Taking MinIO’s minimalist design philosophy into account, we sought a dynamic LocalPV CSI driver implementation with useful volume management functions like drive discovery, formatting, quotas and monitoring. There was not one on the market so we did what we always do, we built one.

Hence the introduction of Direct Persistent Volume -

DirectPV is a Kubernetes Container Storage Interface (CSI) driver for Directly Attached Storage (DAS). Once the local volume is provisioned and attached to the container, DirectPV doesn’t come in the way of application I/O. All reads and writes are performed directly on the volume. You can expect the performance to be as fast as the local drives. Distributed stateful services like MinIO, Cassandra, Kafka, Elastic, MongoDB, Presto, Trino, Spark and Splunk would benefit significantly from DirectPV driver for their hot tier needs. For long term persistence, they may use MinIO object storage as warm tier. MinIO would in turn use DirectPV to write the data to the persistent storage media.

This effectively frees the industry from legacy SAN and NAS based storage systems.

DirectPV Internals


When a volume claim is made, the controller provisions volumes uniformly from a pool of free drives. DirectPV is aware of pod's affinity constraints, and allocates volumes from drives local to pods. Note that only one active instance of the controller runs per cluster.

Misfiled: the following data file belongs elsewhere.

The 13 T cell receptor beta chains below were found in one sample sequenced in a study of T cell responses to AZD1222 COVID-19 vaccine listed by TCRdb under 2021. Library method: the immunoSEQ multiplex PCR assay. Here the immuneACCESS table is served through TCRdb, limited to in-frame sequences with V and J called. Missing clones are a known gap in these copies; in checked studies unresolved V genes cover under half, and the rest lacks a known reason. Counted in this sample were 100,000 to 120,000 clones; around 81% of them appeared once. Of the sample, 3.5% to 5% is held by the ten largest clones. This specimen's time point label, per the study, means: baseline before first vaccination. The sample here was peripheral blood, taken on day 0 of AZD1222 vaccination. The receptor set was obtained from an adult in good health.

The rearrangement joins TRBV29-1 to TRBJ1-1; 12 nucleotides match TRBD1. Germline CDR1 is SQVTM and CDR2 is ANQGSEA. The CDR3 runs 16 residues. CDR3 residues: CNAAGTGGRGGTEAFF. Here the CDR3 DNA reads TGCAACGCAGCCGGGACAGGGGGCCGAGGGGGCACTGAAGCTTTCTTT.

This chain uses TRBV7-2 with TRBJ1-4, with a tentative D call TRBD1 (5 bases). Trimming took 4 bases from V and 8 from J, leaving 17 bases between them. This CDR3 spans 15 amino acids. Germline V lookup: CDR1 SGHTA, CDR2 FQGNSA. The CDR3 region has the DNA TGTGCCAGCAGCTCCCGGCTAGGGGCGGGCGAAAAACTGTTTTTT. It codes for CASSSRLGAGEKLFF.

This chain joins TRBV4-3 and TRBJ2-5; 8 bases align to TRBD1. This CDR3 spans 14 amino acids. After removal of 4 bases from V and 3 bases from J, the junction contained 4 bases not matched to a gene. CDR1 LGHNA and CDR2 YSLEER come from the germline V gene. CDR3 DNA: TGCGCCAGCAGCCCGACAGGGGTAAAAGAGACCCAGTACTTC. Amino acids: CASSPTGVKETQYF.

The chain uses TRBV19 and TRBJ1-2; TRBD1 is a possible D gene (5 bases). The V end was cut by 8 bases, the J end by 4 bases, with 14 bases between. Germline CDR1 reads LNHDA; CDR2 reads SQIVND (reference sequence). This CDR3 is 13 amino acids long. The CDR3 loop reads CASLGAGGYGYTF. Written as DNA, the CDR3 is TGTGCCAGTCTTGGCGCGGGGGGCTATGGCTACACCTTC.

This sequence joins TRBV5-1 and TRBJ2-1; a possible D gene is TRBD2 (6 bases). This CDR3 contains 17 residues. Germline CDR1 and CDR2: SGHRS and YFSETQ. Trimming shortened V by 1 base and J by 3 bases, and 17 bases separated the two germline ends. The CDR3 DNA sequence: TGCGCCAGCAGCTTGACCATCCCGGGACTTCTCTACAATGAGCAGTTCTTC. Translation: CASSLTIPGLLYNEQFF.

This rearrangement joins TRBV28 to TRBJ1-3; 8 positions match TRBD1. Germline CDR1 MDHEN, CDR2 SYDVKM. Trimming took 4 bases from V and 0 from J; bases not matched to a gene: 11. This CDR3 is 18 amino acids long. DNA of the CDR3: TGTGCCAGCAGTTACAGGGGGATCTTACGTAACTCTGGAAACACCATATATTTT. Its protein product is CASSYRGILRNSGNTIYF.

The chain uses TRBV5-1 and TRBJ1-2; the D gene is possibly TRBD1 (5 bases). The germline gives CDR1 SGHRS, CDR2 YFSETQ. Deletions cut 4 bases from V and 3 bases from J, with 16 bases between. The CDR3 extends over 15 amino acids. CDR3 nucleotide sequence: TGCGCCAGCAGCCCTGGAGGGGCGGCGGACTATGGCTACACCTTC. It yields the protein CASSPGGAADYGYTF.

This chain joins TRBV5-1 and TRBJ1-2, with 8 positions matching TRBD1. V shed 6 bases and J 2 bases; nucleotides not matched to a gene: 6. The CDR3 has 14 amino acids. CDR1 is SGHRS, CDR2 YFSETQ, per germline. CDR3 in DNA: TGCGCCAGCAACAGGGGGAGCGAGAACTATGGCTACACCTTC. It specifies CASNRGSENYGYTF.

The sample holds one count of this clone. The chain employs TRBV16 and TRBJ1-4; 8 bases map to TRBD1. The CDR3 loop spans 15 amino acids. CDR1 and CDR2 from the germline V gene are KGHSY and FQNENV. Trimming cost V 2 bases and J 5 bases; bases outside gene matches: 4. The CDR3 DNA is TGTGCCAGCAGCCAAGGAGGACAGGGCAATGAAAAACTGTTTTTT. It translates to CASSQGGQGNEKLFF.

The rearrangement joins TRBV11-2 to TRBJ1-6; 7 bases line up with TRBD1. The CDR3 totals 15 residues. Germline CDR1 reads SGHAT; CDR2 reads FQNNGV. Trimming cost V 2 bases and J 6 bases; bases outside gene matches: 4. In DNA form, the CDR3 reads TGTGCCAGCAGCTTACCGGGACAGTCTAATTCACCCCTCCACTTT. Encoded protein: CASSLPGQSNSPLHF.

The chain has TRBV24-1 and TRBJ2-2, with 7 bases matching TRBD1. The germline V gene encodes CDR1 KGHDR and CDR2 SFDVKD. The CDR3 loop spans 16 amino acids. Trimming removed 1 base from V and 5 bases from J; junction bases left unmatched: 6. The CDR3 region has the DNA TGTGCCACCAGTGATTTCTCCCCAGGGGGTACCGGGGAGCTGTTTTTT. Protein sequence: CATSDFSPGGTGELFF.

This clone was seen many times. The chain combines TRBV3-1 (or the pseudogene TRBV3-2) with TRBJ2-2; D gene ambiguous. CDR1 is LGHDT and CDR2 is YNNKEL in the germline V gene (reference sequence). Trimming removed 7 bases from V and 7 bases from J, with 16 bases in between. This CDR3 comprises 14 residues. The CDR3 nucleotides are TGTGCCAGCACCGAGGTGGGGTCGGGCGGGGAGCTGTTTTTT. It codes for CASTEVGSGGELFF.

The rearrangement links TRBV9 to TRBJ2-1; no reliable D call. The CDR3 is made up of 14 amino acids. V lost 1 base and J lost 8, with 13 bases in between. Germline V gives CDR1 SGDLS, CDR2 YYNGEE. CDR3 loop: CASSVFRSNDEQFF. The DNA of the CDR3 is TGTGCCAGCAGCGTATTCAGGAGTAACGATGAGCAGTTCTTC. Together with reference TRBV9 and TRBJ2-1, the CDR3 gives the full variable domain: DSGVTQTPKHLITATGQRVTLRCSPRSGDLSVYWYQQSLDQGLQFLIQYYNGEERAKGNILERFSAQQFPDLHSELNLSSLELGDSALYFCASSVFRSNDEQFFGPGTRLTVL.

Node Driver

Node Driver implements the volume management functions such as discovery, format, mount, and monitoring of drives on the nodes. One instance of the node driver runs on each of the storage servers.


Storage administrators can use the kubectl CLI plugin to select, manage and monitor drives. Integrated web UI is currently under development.

Give it a Try!

DirectPV is completely open source and installation is simple. It takes only two steps. Once you have successfully installed the DirectPV krew plugin, try the info command to ensure that the installation succeeded.

Next you discover all the drives and bring them under DirectPV management. From here on, these drives will be exclusively managed by DirectPV for Kubernetes containers.

$ kubectl directpv drives ls

$ kubectl directpv drives format -drives /dev/sd{a…f} -nodes directpv-{1…n}

Your drives are now ready for provisioning dynamically as LocalPV. The pods will automatically gain affinity to the nodes that has the matching LocalPV. To make a volume claim, use directpv as the storageclass in PodSpec.VolumeClaimTemplates.

Concluding Thoughts

You will notice the efficiency and simplicity of the Direct Persistent Volume immediately. An entire layer of complexity is removed. Applications speak directly to their data through the datastore, eliminating the legacy SAN/NAS layer. DirectPV cuts out all the extra networking hardware requirements, all the extra additional management.

DirectPV’s advantage is in its minimalist design. As a result it solves the LocalPV problem - but just that problem. We do not have any plans to add support for NetworkPV, because they are meant for legacy applications and there are several solutions in the market to address them.


Community Slack Channel:

Previous Post Next Post